How AI will be impacted by the biggest overhaul of Australia’s privacy laws in decades
After receiving more than 500 submissions, the Attorney General has released the Government's much-anticipated response to the consultation process for amending the Privacy Act 1988 (Cth). With the Government’s commitment to introduce legislative changes in 2024, we explore the key proposed changes that may impact AI and outline how organisations who use AI can prepare for these changes.
In a significant move to address concerns around consumer privacy protections, Attorney-General Mark Dreyfus has unveiled the Government’s response to the Privacy Act Review Report (the Review Report) which looks to bring Australian privacy laws in line with the rest of the world. As discussed in our previous article, we anticipate these proposed legislative amendments are likely to have fundamental impacts on the ways in which organisations are able to collect and use data within AI, machine learning and related processes.
We outline the key proposed changes that may impact AI and related processes, which the government has either agreed to or agreed to in principle, covering:
- Expanding the scope of data that is considered to be personal information
- Expanding consumer rights particularly around consent, use of data and rights of erasure and explanation
- Requiring that the use of personal information is fair and reasonable.
Expanding what’s personal
Several proposed changes to the Privacy Act seek to materially increase the spectrum of data that is considered to be personal information, capturing a far broader range of data that is often used in AI and related processes. The Government has agreed in principle to all of these changes, notably:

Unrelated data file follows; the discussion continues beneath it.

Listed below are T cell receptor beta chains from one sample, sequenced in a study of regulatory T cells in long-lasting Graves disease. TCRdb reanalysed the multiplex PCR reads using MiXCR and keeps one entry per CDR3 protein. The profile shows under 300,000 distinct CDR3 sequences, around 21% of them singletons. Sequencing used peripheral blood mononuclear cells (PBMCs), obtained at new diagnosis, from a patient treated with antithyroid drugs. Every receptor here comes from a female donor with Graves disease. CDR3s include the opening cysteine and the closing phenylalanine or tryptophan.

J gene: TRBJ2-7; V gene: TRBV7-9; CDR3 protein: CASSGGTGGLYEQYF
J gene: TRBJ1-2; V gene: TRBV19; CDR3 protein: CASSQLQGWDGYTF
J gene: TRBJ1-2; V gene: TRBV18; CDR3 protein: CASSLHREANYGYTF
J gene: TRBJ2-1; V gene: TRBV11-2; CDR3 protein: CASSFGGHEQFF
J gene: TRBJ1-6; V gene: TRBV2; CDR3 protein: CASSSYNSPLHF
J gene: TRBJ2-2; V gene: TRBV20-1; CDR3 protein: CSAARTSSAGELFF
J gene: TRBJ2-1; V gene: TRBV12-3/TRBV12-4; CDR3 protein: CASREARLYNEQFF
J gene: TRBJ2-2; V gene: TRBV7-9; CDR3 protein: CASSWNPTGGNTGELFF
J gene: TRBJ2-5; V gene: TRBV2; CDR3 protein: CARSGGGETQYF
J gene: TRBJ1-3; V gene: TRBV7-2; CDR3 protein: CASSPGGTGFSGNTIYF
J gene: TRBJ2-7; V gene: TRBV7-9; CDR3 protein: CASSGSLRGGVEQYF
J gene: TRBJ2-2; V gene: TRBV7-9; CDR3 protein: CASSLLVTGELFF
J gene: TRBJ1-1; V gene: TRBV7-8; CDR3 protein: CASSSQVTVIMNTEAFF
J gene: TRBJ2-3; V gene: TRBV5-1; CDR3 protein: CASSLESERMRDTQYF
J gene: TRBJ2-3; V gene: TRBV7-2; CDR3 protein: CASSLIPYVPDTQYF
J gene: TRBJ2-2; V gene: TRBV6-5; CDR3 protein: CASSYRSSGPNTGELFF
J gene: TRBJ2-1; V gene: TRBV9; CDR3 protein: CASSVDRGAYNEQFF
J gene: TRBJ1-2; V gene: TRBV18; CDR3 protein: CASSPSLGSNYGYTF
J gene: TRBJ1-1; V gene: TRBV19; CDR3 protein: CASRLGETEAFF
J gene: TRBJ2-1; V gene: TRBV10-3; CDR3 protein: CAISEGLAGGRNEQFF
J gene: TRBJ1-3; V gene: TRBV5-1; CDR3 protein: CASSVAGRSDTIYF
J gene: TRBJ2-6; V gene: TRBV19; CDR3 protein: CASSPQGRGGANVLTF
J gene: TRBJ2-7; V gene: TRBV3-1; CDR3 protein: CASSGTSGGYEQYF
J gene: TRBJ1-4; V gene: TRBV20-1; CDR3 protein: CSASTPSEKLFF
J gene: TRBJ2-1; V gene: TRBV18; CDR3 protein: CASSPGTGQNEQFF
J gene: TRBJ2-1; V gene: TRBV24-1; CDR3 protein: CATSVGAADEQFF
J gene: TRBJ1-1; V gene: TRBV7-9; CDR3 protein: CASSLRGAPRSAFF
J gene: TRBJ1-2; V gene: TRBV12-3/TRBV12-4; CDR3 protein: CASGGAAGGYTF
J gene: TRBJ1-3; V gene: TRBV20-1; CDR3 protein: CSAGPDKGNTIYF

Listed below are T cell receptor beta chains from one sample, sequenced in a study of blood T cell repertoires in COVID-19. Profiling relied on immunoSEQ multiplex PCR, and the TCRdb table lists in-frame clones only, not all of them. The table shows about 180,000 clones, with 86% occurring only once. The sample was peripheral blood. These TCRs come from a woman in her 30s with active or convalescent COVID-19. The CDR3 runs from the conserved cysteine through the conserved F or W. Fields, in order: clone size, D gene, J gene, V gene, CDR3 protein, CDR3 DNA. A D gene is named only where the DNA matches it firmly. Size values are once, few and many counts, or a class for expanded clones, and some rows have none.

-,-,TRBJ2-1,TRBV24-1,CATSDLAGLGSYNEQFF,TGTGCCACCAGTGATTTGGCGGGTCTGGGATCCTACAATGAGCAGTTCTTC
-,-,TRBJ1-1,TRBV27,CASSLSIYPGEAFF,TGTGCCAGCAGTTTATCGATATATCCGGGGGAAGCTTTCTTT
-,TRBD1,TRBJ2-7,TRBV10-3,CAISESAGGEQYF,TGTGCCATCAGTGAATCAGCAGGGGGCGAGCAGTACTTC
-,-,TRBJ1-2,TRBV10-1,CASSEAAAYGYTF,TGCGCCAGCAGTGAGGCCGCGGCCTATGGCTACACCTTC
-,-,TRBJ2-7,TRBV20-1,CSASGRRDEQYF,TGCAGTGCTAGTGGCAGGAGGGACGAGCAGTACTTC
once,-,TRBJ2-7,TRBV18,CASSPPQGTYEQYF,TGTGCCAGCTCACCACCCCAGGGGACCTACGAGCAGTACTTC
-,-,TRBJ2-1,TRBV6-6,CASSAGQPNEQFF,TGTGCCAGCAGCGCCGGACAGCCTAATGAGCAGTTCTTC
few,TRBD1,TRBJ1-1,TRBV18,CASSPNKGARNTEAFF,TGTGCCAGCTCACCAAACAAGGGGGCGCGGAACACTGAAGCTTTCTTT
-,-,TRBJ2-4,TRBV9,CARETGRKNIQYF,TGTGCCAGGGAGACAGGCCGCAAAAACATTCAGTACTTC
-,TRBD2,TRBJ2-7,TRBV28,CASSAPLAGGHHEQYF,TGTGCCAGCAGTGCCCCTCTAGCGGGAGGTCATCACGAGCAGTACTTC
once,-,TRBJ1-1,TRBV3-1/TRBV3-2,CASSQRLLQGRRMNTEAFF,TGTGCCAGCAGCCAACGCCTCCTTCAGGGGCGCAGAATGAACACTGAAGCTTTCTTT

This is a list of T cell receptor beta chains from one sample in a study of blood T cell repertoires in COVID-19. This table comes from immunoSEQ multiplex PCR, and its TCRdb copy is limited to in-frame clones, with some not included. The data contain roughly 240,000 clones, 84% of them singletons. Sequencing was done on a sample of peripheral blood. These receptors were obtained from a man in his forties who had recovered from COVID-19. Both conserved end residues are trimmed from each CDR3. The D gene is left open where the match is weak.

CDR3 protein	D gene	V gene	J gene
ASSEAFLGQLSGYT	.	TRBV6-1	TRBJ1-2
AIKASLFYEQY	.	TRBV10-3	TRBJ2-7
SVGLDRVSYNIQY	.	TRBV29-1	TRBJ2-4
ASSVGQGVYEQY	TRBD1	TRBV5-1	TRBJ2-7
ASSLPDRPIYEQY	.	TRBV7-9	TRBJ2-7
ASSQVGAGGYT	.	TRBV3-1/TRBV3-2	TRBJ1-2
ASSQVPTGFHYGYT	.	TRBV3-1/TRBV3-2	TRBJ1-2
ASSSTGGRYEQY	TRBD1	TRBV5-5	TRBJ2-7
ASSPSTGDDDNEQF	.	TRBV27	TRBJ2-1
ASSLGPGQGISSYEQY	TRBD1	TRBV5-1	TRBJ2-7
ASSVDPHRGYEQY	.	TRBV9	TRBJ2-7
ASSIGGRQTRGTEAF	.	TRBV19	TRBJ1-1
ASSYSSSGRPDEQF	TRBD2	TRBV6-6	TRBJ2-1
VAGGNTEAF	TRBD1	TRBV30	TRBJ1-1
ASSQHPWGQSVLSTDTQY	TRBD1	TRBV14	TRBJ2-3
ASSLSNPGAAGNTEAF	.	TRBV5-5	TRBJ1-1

- Proposal 4.1 significantly expands the range of information considered to be personal information by changing the requirement for data to be “about” an individual to simply being that it “relates to” an individual. This potentially captures most of the data that can be attached to an individual customer, though the Government has indicated that the Office of the Australian Information Commissioner (OAIC) will issue guidance to confine the connection to situations where it is not “too tenuous or remote”.
- Proposal 4.3 expands the definition of “collection” to include inferred or generated data. The “inferred” aspect of this action is likely to capture a wide swathe of model outputs, subjecting them to materially increased governance requirements.
- Proposal 4.9 (c) clarifies that sensitive information can be inferred from not sensitive information, subjecting it to enhanced protections and further complicating AI and data governance. For example, social media interaction data is not necessarily itself sensitive, but the outputs of models that use this data to infer features such as political opinions will likely be captured.
Taken together, these changes suggest organisations will likely need to significantly expand the reach and structure of their data governance practices, and carefully consider the nature of inferences being made by models, and how these inferences are governed and protected.
Enhancing consumer rights
A second category of proposed amendments to the legislation aims to provide greatly enhanced rights to consumers, in line with international trends such as the General Data Protection Regulation (GDPR) legislation in the EU.
Some of the proposed changes would provide significantly enhanced rights for consumers to determine how their data is used, including through more nuanced rights to provide and withdraw consent, and the right to erasure of personal data. Specifically, the Government has agreed in principle to the following proposals:
- Proposal 11.1 amends the definition of consent to provide that it must be voluntary, informed, current, specific and unambiguous. Of these aspects, the “specific” component is likely to be of most interest for organisations who make wide use of customer data across multiple functions and processes, potentially requiring consent for the specific use cases.
- Proposal 11.3 expressly recognises the ability for customers to withdraw consent, and to do so as easily as the provision of consent.
- Proposal 18.3 provides a right for erasure of personal information on request from an individual, subject to some exceptions around public interest and various technical exceptions.